A dream pay package and six-hour working day won’t make up for a dictator-like manager screaming down the office every afternoon. You can provide all the incentives in the world, but for most employees a job is either made or broken by a boss.
Still, knowing how to be a good boss is difficult, especially since the title itself can be authoritarian and off-putting. It’s why most discussions on workplace relationships today refer to leaders instead of bosses.
Where bosses command and micromanage, leaders inspire and believe in others. They’re the backbone of every thriving company – just look at Richard Branson and Virgin.
As the person in charge, your focus should be on motivating colleagues instead of bossing them around. After all, strong and confident leadership will turn a group of talented individual employees into a motivated and effective team.
We’ve identified three vital steps to help you successfully lead your employees in a style Branson would be proud of.
Invest in your skills set
Your natural leadership qualities might have gotten you this far, but you don’t have to rely on innate motivational and organisational abilities as your career progresses. Working on any weak spots or gaps in your knowledge will allow you to be the strongest leader possible.
Once you’ve identified areas for improvement, find inhouse or outside sources of training to tackle them. Distance learning is a great option that’ll let you study around your existing schedule, and you’ll end up with an extra qualification to add to your CV.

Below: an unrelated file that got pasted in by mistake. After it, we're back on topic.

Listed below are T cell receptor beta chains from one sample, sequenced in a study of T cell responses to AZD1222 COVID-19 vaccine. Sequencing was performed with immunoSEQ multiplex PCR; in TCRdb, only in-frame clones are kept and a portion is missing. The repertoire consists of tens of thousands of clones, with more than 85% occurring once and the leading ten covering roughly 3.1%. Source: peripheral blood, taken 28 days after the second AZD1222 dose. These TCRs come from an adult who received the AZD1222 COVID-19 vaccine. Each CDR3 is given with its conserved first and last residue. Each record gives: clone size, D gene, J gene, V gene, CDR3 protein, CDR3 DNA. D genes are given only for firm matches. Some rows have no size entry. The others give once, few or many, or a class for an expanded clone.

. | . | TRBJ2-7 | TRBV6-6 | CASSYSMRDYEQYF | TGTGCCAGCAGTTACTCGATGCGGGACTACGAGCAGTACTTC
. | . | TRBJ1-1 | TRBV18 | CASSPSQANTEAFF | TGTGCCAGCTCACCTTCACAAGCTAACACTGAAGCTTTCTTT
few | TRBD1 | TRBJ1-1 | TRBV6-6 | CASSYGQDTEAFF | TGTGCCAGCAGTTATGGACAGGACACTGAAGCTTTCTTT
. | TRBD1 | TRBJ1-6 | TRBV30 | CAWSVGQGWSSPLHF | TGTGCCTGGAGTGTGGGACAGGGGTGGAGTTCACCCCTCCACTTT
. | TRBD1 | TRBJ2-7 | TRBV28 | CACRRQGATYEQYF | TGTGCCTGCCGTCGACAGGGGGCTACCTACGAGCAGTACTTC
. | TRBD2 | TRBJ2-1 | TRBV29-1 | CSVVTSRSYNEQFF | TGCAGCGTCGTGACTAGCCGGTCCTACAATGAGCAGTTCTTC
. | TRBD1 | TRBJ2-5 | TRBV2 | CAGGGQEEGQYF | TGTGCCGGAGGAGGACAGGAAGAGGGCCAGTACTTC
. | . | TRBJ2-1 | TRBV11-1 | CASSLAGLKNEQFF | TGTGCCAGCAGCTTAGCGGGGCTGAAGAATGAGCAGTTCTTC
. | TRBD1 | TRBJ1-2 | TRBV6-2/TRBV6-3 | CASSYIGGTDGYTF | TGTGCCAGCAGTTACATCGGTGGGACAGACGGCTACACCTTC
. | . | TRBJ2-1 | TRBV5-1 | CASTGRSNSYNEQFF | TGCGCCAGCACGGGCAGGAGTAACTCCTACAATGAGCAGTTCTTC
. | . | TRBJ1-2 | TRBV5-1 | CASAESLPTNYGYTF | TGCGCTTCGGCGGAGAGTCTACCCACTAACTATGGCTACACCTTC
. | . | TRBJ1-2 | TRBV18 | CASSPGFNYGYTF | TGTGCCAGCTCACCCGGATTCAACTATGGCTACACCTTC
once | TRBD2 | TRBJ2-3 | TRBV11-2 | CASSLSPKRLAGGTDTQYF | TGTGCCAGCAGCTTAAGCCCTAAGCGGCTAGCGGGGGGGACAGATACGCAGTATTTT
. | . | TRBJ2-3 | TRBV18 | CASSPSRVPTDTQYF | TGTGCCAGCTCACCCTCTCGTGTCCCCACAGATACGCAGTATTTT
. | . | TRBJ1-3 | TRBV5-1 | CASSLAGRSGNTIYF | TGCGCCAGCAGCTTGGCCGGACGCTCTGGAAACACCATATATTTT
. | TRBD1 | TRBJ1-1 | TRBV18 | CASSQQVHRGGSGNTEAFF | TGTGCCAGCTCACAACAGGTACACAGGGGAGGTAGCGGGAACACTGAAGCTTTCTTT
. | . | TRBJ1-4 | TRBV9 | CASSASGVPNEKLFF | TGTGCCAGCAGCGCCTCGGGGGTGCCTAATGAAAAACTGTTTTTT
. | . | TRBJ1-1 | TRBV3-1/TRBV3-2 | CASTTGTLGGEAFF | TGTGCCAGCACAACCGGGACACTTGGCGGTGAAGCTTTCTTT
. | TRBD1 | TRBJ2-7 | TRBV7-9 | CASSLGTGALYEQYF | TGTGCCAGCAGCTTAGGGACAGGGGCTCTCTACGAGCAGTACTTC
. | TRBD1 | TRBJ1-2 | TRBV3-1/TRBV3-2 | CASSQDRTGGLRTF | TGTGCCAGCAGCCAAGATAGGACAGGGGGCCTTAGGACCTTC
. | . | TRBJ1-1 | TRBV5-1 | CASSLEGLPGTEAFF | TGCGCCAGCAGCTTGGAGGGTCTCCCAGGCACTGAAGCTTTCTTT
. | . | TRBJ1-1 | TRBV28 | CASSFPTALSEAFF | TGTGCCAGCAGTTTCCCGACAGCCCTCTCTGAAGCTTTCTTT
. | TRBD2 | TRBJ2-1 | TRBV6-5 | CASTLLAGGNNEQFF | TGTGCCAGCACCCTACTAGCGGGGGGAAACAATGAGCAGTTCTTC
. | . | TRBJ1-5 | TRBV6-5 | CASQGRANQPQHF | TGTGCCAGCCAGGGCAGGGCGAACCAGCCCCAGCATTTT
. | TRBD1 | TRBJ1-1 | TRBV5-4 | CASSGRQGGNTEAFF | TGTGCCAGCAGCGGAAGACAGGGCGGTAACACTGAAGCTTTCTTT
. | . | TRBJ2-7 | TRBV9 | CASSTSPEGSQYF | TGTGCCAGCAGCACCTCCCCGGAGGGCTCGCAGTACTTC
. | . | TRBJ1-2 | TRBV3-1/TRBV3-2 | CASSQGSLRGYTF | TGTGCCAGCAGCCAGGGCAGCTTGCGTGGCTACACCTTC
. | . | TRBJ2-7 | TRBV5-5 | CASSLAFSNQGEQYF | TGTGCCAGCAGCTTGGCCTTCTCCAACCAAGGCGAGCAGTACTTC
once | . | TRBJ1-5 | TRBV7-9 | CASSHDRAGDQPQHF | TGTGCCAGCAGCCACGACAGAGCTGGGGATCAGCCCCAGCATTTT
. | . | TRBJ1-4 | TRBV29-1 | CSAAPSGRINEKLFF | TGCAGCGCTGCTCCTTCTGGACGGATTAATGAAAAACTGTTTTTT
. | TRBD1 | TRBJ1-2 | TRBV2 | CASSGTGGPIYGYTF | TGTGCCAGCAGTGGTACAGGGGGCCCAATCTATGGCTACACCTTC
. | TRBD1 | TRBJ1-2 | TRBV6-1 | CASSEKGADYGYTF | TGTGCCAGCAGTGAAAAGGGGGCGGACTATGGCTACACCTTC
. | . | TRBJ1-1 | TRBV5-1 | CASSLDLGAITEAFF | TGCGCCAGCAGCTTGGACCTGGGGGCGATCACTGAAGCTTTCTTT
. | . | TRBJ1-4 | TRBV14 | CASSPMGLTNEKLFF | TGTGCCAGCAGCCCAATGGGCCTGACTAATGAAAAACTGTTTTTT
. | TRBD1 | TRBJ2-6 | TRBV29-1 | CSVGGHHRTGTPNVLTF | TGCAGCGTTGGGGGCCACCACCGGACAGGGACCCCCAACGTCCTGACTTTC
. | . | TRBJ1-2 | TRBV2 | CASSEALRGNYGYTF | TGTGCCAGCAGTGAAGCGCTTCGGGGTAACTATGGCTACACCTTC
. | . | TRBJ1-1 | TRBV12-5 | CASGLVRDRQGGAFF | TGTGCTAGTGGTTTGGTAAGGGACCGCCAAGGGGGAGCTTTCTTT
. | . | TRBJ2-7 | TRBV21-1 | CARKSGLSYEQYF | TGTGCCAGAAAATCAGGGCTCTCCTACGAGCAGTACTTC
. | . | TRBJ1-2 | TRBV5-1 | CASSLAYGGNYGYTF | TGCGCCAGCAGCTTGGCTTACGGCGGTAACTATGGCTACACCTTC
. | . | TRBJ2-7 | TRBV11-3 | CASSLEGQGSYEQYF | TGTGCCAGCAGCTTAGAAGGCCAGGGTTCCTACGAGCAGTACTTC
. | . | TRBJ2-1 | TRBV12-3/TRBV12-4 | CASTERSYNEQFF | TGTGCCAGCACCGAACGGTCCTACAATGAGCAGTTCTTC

With masters in healthcare management and project management to name a few, providers like Anglia Ruskin University have plenty of courses for improving your leadership skills whatever your career.
Enable the potential in others
It’s up to you to make sure that everyone in your team works to their full potential. In fact, it’s your biggest responsibility as a leader. There’s no blanket approach that’ll work for every individual and their varying needs, so learning how to tailor your favourite motivational methods is key.
Whether it’s taking someone out of their comfort zone or reinforcing positive feedback with one-on-one meetings, working on your emotional intelligence and self-awareness will allow you to make the executive call on what’ll work best.
Work on your communication skills
Proper communication is an essential component of being a strong leader, and listening to colleagues is the best place to start. Nobody enjoys meetings with a boss who steamrolls everyone else’s ideas and spends the rest of the time talking non-stop about other people’s failures.
Talking less and paying more attention will give you invaluable insight into the general morale and atmosphere of the office. When you’re talking one on one with individuals make sure you practise the art of active listening by giving them your undivided attention, no matter how busy you are.
When it does come to delegating jobs, asking instead of barking orders is far more likely to get employees on your side. It basically boils down to treating everyone with respect.
Viewing yourself as a leader rather than a boss will create a cooperative, friendly and productive team atmosphere that’ll benefit everyone. Remember to keep working on your leadership skills and you could end up creating a brand to rival even Virgin.
Paula is a content strategist with a big passion for life and the pursuit of happiness. When she's not creating an eBook or tweeting the latest trends, she's probably petting a cat or watching a movie.
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